Sunday, 4 September 2011

Power Grid expansions marathon

I recently purchased three Power Grid expansions from Jeff (a.k.a. CK), and over the Hari Raya (Eid ul-Fitr) holidays, Michelle and I played through all six of the maps. We also played the Power Grid Promo Cards Set, which Allen gave to me. He acquired two sets when he bought stuff from In all games we used Variant 3 of the Power Grid Power Plant Deck 2 expansion. In this variant, six big plants are added to the deck, and the number of connected cities required to end the game is increased from 21 to 24 (for 2-player games). Since I usually only play Power Grid as a 2-player game against Michelle, I think in future we will always use this variant. Here's our journey to some exotic (to us) parts of the world. How many people can boast visiting 7 countries in one week?

Korea. What's unique is there are two resource markets, and every round you can choose to buy from only one of them. I lost this game due to resource dependency. I had a big nuclear plant, which meant I needed to buy from the South Korean market. However I also depended on coal and garbage. In the final round, no matter what I did, Michelle could starve me of either coal or garbage by buying up more than she needed, and I wouldn't be able to power all my plants. In hindsight, I could have connected to fewer cities in the previous round so that I had priority in buying resources in the final round; I could have stored resources (especially uranium) so that I wouldn't be so stuck. One thing I like about Power Grid is whenever I lose, I can usually look back and tell what I have done wrong and how I could have done better.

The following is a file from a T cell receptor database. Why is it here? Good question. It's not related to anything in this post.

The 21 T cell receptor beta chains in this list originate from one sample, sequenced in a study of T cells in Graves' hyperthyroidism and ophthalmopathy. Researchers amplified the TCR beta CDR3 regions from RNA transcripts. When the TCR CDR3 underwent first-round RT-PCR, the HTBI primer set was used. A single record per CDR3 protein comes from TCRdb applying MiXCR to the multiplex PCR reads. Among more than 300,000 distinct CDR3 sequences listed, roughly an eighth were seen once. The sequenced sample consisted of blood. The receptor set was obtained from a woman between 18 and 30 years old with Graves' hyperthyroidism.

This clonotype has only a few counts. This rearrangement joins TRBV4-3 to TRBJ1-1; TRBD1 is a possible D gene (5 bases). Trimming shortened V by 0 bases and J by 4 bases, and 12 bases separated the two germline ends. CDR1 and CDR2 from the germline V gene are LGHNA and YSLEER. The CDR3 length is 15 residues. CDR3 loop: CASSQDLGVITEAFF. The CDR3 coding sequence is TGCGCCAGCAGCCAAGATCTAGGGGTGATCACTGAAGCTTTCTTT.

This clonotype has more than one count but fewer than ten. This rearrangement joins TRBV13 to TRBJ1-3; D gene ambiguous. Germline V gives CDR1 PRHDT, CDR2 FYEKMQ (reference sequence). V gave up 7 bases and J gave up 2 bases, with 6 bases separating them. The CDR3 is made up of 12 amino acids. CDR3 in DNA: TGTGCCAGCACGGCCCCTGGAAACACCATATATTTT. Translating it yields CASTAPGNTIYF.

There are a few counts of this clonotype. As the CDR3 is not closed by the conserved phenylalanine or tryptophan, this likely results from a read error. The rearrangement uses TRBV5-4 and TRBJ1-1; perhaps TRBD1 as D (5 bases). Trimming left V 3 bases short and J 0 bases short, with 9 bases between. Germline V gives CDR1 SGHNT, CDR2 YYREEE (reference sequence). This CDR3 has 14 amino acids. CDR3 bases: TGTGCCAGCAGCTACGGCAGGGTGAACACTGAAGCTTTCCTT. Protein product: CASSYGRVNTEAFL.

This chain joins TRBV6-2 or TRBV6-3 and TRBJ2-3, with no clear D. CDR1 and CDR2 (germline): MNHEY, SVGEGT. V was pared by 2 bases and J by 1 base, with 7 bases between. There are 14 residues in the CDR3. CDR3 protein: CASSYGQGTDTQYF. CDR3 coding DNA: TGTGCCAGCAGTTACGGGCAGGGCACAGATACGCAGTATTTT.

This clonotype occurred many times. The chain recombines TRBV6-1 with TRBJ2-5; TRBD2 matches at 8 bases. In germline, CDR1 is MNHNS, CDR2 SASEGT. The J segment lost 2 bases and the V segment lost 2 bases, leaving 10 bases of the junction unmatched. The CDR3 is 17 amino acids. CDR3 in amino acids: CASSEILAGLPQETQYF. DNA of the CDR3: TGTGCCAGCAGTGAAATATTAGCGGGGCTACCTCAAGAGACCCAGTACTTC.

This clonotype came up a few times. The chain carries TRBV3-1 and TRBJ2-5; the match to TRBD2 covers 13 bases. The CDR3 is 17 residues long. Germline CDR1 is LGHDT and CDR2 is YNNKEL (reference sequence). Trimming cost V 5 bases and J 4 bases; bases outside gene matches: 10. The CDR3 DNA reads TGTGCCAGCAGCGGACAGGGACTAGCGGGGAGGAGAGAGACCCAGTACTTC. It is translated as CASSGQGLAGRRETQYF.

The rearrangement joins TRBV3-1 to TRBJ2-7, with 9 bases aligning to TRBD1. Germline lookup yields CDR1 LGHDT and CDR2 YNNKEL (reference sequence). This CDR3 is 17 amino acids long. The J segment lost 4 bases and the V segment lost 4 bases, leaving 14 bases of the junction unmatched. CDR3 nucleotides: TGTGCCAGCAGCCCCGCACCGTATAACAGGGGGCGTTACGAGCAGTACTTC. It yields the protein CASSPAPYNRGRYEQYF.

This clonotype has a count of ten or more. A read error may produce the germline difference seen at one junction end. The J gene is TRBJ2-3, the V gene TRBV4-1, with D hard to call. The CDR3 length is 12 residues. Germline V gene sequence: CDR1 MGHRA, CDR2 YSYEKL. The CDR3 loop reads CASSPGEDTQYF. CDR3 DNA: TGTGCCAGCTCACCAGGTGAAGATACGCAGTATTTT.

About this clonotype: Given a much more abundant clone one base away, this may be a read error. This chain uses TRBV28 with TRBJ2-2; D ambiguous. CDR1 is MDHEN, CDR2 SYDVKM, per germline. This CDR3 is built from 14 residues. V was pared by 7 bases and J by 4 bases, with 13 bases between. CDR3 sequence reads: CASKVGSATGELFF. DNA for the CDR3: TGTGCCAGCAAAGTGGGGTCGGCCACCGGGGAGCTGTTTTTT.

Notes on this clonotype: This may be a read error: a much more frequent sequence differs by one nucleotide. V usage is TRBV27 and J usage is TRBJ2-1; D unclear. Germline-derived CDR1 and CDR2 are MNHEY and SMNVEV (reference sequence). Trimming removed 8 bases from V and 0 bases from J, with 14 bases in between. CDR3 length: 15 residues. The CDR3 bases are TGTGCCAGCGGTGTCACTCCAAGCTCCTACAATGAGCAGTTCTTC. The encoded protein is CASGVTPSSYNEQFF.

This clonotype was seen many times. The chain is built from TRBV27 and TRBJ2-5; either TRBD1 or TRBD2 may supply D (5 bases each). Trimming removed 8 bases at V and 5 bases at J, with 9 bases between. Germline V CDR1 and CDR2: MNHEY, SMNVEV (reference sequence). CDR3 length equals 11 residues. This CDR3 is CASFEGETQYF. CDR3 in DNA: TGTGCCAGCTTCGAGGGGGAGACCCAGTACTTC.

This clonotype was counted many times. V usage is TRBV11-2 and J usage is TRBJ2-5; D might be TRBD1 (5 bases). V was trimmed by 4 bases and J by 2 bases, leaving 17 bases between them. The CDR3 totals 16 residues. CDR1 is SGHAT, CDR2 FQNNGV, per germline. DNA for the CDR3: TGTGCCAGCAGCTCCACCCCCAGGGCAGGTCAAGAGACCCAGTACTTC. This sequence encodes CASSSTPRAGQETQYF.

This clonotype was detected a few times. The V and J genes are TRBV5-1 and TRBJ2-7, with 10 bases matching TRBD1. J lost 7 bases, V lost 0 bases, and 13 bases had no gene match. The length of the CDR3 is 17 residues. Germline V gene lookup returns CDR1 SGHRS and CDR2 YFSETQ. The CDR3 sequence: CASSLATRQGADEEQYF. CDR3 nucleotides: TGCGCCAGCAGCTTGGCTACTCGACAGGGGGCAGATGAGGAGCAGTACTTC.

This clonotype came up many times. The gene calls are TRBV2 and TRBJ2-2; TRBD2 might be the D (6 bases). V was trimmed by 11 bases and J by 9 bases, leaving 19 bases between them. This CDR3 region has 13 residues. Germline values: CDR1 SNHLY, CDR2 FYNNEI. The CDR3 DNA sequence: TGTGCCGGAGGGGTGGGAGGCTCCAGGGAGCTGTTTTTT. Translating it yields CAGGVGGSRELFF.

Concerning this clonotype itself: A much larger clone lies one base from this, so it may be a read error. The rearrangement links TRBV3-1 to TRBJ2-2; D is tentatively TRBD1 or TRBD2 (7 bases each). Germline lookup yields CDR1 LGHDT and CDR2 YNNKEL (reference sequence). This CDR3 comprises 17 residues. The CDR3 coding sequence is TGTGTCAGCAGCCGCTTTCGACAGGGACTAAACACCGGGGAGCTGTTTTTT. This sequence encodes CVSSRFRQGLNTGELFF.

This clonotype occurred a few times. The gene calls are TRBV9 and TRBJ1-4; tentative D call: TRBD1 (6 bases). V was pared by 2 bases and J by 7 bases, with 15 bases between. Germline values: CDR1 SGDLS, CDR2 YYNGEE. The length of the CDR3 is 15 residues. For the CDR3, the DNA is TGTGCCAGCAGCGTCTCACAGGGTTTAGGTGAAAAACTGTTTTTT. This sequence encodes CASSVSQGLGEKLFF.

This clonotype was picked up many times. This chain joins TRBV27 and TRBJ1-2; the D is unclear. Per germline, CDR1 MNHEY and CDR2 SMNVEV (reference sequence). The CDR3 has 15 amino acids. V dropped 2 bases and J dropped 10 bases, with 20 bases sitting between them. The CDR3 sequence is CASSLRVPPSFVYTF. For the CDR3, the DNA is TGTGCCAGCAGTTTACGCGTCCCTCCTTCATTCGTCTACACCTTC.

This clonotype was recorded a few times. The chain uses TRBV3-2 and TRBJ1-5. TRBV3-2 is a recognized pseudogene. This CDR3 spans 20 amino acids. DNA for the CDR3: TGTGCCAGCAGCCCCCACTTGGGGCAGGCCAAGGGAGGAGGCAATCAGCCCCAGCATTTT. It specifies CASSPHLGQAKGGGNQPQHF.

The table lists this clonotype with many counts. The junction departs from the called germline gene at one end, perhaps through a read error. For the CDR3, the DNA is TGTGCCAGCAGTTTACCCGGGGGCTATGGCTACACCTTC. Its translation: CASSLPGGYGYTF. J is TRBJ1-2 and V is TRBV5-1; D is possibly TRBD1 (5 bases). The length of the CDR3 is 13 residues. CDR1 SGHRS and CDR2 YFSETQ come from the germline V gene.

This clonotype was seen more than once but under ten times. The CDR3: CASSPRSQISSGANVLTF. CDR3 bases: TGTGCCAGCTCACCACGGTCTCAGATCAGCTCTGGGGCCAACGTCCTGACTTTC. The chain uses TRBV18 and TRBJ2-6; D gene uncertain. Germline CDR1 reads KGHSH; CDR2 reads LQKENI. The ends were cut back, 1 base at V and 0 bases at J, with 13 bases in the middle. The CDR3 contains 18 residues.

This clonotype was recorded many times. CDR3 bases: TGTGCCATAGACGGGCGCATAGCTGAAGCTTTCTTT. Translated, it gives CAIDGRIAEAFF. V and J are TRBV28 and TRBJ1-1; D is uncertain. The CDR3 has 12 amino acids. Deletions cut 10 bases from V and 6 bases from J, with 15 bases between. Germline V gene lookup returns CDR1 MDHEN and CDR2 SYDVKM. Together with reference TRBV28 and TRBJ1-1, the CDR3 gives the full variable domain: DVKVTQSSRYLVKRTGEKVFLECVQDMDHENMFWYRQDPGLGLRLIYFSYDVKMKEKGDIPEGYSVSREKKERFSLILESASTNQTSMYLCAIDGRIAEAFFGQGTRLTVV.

Yellow houses block off areas that are out of play.

We started close. Michelle was red and I was green. We established a frontline and marked our territories like tomcats from the early game.

We visited Seoul some years ago and were lucky to be there during the cherry blossom season (about one to two weeks in a year). I enjoyed visiting the folk village near Suwon too.

China. What's unique here is a planned economy, where for the first two thirds of the game the power plants appear in a strict ascending order. The number of plants available for purchase every round is much fewer than the standard game. I (green) blocked off Michelle (red) and kept her in the north east, but she eventually paid to jump to the south.

I recently watched a Chinese movie called Aftershock (唐山大地震) directed by Feng XiaoGang, about a family that survived the 1976 earthquake in Tangshan. I like the movie a lot.

Russia's power plant market is smaller, so players have fewer choices. Also when the start player does not pick a power plant to auction, the smallest power plant is immediately discarded, which means a better plant may become available for the other players to buy. The leading player has a difficult decision to make.

The map only covers the western half of Russia.

Japan. I have played this once at Old Town Kopitiam Cheras. Connections are mostly expensive. Players can start two networks, which is a unique feature.

Step 3 (i.e. the last third) of the Power Grid Japan game. The rightmost power plant with the green edge is from the power plant deck expansion. Normally you can only have three power plants, but you can have four in a 2-player game.